It’s so easy to get caught up in our childrens’ lives and forget to nurture our own needs. We love them so much and get so much out of them, but it is to our detriment if we also fail to identify what we need for ourselves. We need to have hobbies, passions, and friends who help us develop as individuals outside of parenthood.
Many parents, especially mothers, find they stall in their self-development with the birth of their children, but we must make it a priority to continue growing and pursuing our dreams. We cannot be whole people if we always live through others, and, frankly, it’s just too much pressure for kids when they realize that they are the central figure in their parents’ lives. It’s understandable, but unhealthy to be wrapped up in our children at the expense of our selves.
Work out your problems
When setting boundaries, it’s important to determine what is important to you, and to separate the actions you are taking from the healthy part of yourself vs. the unhealthy, scarred part of your psyche.
Very few adults don’t have some emotional scars that they live with. These scars can be fine if our children grow along typical paths, but if we have a child who has problems, like an eating disorder, then we need to take some time to reflect on how our scars may be impacting our ability to parent.
Parents who have trouble setting healthy boundaries with their children often have scars in their background that require healing. Whether you suffer from insecure attachment with your own parents, experienced trauma as a child, or struggle to manage your anger, it is a good idea to work these issues out with a trained professional who can help you process them and move on with more clarity and strength.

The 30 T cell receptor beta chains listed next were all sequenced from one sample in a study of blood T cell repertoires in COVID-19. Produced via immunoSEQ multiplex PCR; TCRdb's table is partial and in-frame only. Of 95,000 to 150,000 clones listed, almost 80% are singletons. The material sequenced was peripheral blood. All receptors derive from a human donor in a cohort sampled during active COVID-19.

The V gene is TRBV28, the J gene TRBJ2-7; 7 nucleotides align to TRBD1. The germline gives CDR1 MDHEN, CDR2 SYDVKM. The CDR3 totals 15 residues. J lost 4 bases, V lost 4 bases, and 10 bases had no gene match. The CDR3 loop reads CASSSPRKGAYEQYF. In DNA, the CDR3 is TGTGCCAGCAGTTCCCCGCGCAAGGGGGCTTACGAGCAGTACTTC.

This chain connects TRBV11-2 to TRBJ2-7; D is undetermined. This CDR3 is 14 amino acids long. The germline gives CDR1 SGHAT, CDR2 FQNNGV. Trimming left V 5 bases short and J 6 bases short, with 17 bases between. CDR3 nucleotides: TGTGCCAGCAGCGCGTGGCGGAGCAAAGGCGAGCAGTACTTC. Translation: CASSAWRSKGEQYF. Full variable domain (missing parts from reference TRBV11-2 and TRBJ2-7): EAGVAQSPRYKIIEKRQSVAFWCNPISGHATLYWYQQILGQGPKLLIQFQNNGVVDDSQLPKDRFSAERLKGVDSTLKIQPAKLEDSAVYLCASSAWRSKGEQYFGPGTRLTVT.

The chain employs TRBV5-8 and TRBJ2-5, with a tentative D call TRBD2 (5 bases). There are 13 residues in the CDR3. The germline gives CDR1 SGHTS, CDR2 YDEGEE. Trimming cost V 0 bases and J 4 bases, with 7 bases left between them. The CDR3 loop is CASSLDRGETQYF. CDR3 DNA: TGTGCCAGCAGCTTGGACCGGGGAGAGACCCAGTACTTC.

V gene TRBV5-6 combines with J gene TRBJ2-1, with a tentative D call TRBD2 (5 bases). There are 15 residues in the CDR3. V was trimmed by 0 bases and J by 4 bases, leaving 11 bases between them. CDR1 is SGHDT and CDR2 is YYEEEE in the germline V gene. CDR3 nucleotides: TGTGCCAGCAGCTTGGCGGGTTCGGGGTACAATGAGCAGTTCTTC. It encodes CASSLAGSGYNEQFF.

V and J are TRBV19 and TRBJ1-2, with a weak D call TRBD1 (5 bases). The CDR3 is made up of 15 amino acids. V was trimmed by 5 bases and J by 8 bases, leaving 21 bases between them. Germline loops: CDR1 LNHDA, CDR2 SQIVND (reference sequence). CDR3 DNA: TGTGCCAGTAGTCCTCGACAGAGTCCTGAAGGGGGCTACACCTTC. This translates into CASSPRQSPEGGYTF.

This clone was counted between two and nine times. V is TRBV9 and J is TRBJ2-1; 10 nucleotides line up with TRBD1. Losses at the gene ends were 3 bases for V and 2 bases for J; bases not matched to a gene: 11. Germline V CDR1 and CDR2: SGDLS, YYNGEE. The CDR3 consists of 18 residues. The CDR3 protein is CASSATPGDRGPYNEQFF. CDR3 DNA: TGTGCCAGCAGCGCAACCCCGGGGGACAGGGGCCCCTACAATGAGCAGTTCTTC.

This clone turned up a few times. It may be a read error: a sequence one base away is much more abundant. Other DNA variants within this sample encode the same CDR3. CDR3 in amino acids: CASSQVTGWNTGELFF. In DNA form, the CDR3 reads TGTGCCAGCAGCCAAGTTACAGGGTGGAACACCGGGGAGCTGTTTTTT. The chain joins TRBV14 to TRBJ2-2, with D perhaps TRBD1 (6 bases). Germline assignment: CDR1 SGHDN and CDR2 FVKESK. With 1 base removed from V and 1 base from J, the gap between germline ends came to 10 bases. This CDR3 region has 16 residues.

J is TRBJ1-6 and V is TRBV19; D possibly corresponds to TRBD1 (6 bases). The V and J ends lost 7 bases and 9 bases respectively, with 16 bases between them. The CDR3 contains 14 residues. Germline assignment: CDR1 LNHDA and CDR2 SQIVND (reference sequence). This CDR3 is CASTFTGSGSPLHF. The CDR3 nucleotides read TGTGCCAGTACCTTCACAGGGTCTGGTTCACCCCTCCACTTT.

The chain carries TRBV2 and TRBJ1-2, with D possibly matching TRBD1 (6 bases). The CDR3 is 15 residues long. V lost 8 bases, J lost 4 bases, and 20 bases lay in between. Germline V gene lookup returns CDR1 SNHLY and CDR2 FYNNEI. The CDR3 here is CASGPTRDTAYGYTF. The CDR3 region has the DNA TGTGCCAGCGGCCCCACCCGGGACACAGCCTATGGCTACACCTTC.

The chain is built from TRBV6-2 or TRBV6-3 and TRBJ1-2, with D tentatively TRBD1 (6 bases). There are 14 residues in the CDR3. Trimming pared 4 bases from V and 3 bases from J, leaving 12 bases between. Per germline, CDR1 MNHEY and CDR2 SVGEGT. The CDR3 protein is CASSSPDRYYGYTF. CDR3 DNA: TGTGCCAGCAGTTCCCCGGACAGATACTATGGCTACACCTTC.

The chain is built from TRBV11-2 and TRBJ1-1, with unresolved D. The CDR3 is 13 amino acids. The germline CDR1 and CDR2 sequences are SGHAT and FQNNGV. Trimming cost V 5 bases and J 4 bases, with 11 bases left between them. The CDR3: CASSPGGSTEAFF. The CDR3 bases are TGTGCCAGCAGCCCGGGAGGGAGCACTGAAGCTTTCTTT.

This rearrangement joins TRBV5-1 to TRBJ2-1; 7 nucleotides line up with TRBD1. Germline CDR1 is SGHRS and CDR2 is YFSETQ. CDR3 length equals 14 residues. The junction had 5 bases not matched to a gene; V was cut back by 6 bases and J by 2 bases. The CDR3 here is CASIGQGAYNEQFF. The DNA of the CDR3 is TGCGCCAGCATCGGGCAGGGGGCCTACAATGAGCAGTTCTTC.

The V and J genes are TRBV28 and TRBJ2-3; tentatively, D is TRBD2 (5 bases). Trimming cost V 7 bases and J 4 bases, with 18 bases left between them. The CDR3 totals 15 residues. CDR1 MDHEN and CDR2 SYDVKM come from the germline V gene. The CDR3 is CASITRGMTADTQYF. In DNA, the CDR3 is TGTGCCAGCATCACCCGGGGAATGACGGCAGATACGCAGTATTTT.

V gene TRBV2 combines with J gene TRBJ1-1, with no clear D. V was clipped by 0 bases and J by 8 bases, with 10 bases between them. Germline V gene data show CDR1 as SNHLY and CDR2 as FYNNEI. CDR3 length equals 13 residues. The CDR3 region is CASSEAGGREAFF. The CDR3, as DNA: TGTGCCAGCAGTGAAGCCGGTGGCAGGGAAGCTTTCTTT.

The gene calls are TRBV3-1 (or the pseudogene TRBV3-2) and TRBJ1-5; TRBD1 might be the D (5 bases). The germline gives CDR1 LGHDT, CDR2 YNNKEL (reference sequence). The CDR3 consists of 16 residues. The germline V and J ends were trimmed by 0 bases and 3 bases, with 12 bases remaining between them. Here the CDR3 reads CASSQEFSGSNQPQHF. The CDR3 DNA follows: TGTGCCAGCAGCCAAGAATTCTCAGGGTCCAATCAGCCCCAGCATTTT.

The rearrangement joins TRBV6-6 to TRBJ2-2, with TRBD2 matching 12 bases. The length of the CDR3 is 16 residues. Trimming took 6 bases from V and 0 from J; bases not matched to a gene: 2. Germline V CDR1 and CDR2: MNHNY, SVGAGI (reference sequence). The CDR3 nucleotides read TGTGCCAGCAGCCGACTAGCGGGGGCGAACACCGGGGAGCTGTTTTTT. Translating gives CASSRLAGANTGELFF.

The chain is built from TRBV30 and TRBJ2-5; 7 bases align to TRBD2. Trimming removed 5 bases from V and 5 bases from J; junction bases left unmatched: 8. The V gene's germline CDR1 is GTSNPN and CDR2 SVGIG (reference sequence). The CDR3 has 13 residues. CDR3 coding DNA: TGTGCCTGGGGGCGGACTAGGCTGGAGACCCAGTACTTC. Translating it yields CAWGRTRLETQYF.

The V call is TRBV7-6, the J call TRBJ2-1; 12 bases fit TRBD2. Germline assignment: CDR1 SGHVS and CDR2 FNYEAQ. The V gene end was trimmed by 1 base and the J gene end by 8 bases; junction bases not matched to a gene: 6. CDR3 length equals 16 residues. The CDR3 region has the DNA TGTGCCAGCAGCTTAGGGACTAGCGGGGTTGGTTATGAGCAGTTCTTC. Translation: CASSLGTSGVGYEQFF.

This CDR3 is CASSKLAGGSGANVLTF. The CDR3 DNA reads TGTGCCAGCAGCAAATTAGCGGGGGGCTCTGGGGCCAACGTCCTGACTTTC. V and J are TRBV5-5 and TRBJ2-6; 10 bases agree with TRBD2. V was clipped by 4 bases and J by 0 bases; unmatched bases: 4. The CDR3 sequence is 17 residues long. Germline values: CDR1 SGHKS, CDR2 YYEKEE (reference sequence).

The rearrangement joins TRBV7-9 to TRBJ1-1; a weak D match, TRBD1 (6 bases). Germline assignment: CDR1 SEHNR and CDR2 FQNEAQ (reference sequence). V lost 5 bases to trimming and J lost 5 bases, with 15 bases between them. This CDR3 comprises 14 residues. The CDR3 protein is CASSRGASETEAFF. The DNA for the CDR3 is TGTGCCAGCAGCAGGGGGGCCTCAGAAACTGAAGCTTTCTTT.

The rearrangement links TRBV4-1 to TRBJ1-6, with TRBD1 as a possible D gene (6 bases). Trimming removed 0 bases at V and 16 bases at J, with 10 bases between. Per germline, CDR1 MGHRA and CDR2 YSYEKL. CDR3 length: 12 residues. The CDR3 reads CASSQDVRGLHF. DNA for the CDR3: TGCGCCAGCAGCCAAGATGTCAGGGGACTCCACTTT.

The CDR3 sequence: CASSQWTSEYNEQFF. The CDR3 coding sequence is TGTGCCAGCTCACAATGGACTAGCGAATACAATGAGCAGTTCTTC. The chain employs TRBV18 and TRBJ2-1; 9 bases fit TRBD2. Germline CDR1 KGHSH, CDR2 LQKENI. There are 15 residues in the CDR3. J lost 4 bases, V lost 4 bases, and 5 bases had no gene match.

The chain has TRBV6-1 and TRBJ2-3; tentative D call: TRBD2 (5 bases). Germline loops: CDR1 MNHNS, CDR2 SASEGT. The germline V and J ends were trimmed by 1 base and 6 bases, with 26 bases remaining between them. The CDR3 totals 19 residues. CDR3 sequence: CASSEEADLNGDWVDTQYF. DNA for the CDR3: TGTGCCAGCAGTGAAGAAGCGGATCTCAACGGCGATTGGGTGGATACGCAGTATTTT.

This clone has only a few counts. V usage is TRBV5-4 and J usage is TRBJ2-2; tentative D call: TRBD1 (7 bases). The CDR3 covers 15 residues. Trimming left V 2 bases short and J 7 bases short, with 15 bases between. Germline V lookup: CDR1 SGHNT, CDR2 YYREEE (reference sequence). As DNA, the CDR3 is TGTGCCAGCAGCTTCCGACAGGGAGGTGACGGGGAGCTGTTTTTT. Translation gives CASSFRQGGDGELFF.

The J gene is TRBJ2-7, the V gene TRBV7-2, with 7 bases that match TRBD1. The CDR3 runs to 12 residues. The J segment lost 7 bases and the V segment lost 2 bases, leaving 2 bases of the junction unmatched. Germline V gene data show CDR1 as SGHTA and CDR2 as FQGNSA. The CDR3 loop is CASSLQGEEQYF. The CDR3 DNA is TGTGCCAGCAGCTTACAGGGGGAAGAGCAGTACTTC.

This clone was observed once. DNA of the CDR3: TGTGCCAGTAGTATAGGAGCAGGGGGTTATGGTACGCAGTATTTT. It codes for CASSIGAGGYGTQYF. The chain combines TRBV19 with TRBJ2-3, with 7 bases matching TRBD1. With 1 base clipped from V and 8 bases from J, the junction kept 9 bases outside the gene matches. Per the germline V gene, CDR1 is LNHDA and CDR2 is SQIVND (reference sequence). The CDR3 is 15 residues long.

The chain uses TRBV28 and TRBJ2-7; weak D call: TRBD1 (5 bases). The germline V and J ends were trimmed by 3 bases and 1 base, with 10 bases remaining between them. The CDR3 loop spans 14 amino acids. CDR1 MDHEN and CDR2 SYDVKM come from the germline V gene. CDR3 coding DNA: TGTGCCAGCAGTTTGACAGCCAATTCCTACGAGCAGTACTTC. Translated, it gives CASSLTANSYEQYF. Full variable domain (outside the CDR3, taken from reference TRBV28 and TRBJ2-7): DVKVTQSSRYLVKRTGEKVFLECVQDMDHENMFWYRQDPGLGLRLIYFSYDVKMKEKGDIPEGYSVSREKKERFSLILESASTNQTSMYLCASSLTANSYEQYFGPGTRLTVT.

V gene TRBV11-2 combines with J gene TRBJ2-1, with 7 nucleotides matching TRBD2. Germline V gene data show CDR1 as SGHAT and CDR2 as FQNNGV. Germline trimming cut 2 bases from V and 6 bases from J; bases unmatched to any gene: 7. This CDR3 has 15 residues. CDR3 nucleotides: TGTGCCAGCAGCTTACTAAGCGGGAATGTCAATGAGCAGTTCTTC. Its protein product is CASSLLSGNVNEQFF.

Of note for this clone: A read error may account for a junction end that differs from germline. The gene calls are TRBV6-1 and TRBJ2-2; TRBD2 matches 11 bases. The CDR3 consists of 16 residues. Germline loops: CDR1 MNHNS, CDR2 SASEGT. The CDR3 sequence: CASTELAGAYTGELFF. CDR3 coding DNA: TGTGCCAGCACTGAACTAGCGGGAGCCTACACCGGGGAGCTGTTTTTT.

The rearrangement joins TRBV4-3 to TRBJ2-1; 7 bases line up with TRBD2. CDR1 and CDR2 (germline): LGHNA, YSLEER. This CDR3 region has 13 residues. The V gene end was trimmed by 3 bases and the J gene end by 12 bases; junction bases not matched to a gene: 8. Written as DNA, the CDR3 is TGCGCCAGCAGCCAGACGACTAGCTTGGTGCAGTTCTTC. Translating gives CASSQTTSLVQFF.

Learn to be assertive
Most of us, especially women, do not learn how to be assertive. Assertiveness is a critical skill in establishing healthy boundaries and, when it is not practiced, we often fall back on instinctual aggressive or passive-aggressive behavior with our children, which are not healthy for anyone involved. Here is what each of these three styles looks like:
Aggressive: I can’t believe you forgot! The whole house stinks now!
Passive-Aggressive: I guess I just can’t count on you to do anything around here. (SIGH!) I guess I’ll just take care of it (SIGH!).
Assertive: When you forget to take out the trash, I feel frustrated, because it seems as if you aren’t participating in the household. Please take it out now.
When you make an assertive statement like the one above, you are communicating your boundary clearly and non-defensively. You are letting your child know how their behavior impacts you, and you are making a direct request. The most common response to an assertive statement is that your child will try to engage you in a fight. This would distract you and beat you down, which would let the child off the hook for bad behavior. Don’t fall for it!
Just repeat the assertive statement calmly and consistently, no matter what your child says back. It can be very difficult but pays off in magical dividends when your child begins to learn that when you make a request, you expect them to follow through on the action.
Learning to be assertive takes time and patience, but the more assertive you are with your needs, the more respect you will get automatically from others in your family. With assertive boundaries, we can abandon the need to nag, yell, or cajole our children.